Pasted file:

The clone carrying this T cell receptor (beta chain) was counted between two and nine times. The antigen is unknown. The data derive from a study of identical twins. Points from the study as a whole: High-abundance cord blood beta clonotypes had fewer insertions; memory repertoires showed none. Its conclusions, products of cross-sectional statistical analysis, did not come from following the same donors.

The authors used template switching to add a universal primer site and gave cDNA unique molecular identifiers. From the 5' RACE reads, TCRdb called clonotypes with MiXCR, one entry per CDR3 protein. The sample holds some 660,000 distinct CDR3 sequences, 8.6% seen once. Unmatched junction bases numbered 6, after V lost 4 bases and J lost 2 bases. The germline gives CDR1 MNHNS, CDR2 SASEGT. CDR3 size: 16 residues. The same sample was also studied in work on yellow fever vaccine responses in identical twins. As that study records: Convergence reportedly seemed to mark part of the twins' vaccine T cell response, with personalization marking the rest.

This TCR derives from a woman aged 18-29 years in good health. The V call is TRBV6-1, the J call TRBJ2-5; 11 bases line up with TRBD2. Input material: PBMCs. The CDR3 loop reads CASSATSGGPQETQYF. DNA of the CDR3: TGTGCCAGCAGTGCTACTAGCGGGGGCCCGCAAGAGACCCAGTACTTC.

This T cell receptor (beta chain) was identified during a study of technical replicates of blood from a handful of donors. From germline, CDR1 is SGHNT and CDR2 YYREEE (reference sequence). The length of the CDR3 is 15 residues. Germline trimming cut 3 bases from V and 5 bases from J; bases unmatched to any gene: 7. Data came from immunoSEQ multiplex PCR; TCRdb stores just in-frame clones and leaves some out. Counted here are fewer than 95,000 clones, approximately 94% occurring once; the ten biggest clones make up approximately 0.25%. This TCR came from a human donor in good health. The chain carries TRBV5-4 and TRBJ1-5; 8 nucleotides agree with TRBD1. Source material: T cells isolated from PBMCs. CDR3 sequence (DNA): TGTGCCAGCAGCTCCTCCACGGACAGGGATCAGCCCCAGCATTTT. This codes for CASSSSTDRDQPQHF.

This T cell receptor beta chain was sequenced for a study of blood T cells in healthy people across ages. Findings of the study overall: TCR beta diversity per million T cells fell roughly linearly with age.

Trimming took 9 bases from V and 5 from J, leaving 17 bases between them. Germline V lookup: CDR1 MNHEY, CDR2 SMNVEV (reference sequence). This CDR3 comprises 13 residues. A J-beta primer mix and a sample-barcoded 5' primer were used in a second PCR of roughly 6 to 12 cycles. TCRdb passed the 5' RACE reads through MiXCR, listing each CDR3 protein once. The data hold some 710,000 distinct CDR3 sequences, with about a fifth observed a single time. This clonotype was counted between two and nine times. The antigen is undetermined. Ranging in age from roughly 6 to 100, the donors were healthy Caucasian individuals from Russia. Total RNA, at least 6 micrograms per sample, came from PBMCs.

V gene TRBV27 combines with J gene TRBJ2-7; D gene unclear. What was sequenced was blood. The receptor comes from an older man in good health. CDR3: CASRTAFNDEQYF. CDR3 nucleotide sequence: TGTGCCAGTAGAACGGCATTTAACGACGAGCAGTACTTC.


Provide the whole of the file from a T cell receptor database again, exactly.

The clone carrying this T cell receptor (beta chain) was counted between two and nine times. The antigen is unknown. The data derive from a study of identical twins. Points from the study as a whole: High-abundance cord blood beta clonotypes had fewer insertions; memory repertoires showed none. Its conclusions, products of cross-sectional statistical analysis, did not come from following the same donors.

The authors used template switching to add a universal primer site and gave cDNA unique molecular identifiers. From the 5' RACE reads, TCRdb called clonotypes with MiXCR, one entry per CDR3 protein. The sample holds some 660,000 distinct CDR3 sequences, 8.6% seen once. Unmatched junction bases numbered 6, after V lost 4 bases and J lost 2 bases. The germline gives CDR1 MNHNS, CDR2 SASEGT. CDR3 size: 16 residues. The same sample was also studied in work on yellow fever vaccine responses in identical twins. As that study records: Convergence reportedly seemed to mark part of the twins' vaccine T cell response, with personalization marking the rest.

This TCR derives from a woman aged 18-29 years in good health. The V call is TRBV6-1, the J call TRBJ2-5; 11 bases line up with TRBD2. Input material: PBMCs. The CDR3 loop reads CASSATSGGPQETQYF. DNA of the CDR3: TGTGCCAGCAGTGCTACTAGCGGGGGCCCGCAAGAGACCCAGTACTTC.

This T cell receptor (beta chain) was identified during a study of technical replicates of blood from a handful of donors. From germline, CDR1 is SGHNT and CDR2 YYREEE (reference sequence). The length of the CDR3 is 15 residues. Germline trimming cut 3 bases from V and 5 bases from J; bases unmatched to any gene: 7. Data came from immunoSEQ multiplex PCR; TCRdb stores just in-frame clones and leaves some out. Counted here are fewer than 95,000 clones, approximately 94% occurring once; the ten biggest clones make up approximately 0.25%. This TCR came from a human donor in good health. The chain carries TRBV5-4 and TRBJ1-5; 8 nucleotides agree with TRBD1. Source material: T cells isolated from PBMCs. CDR3 sequence (DNA): TGTGCCAGCAGCTCCTCCACGGACAGGGATCAGCCCCAGCATTTT. This codes for CASSSSTDRDQPQHF.

This T cell receptor beta chain was sequenced for a study of blood T cells in healthy people across ages. Findings of the study overall: TCR beta diversity per million T cells fell roughly linearly with age.

Trimming took 9 bases from V and 5 from J, leaving 17 bases between them. Germline V lookup: CDR1 MNHEY, CDR2 SMNVEV (reference sequence). This CDR3 comprises 13 residues. A J-beta primer mix and a sample-barcoded 5' primer were used in a second PCR of roughly 6 to 12 cycles. TCRdb passed the 5' RACE reads through MiXCR, listing each CDR3 protein once. The data hold some 710,000 distinct CDR3 sequences, with about a fifth observed a single time. This clonotype was counted between two and nine times. The antigen is undetermined. Ranging in age from roughly 6 to 100, the donors were healthy Caucasian individuals from Russia. Total RNA, at least 6 micrograms per sample, came from PBMCs.

V gene TRBV27 combines with J gene TRBJ2-7; D gene unclear. What was sequenced was blood. The receptor comes from an older man in good health. CDR3: CASRTAFNDEQYF. CDR3 nucleotide sequence: TGTGCCAGTAGAACGGCATTTAACGACGAGCAGTACTTC.